“Tossin’ and Turnin’” is truly one of rock and roll’s great standards. If you pick up any oldies compilation, especially from the early Sixties, there’s a good chance “Tossin’ and Turnin’” will be on it. Billboard Magazine named it the number one song of 1961. It should have set Bobby Lewis on the path to stardom, but unfortunately that didn’t happen.
Bobby started out life in 1936 in Indianapolis, Indiana as an orphan. He learned to play the piano when he was six which may or may not have helped him get adopted when he was twelve. His new parents moved him to Detroit, Michigan where he became acquainted with the blues culture of that town. When rock and roll started making inroads into American culture, Bobby decided he wanted to be part of that, so he moved to New York to pursue his dream.
He became friends with Jackie Wilson who tried to help him get a record deal. Company after company turned him down until one day, he got a job singing at the Apollo Theater in Harlem, New York. There he met a white group, The Fireflies, who had had a hit in 1959 with “You Were Mine.” A member of the Fireflies was Ritchie Adams and they were very nervous. The Apollo audience was a tough audience. Even black groups sometimes got the hook while they were singing. The Fireflies didn’t know what would happen to a white group on that stage. But, Bobby told Ritchie, “don’t worry, just do your best, everything will be ok.” The group did just fine.
Still trying to get a record contract, Bobby walked into the studios of Beltone Records and there ran into his friend from The Apollo, Ritchie Adams. Ritchie remembered Bobby’s kindness at the Apollo and convinced his boss to give Bobby a chance. Ritchie told him he had a song Bobby could audition. The song was “Tossin’ and Turnin’”. They say that when Ritchie heard Bobby Lewis sing the opening line, “I couldn’t sleep at all last night,” they knew they had a hit on their hands. The personnel playing on the record included Ritchie on guitar and King Curtis on saxophone and others. King Curtis was one of the great saxophone players of the Fifties and Sixties, playing on hit records like “Yakety Yak” by the Coasters.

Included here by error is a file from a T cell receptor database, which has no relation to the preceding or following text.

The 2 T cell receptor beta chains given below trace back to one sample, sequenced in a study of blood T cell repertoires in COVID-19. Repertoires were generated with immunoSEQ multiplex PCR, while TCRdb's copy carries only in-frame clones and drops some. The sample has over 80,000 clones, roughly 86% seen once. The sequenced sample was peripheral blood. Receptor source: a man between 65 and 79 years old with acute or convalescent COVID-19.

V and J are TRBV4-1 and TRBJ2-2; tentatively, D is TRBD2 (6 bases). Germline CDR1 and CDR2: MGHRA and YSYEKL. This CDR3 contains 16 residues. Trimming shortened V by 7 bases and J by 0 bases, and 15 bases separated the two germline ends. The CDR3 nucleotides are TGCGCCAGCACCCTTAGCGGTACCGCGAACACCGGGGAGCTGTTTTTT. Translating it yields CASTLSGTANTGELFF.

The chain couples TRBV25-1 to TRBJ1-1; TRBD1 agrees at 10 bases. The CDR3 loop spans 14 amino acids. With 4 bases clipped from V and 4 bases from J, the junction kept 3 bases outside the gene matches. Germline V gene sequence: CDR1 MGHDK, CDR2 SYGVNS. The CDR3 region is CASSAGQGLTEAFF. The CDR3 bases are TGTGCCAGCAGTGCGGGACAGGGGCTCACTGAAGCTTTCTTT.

Bobby Lewis should have become a major star as a result of “Tossin’ and Turnin’.” but managed to only have one more Top 10 song, “One Track Mind” which hit number nine later in 1961 and then he faded from sight. As far as I can determine, he is still alive today.
“Tossin’ and Turnin’” entered the pop chart on May 29, 1961 and spent seven weeks at number one. This ties the record for the most weeks at number one for a male solo performer. He is tied with Elvis Presley, Guy Mitchell, “Tennessee” Ernie Ford, Marvin Gaye, Michael Jackson and Andy Gibb. Now, that’s quite a list, but it’s good company to be in.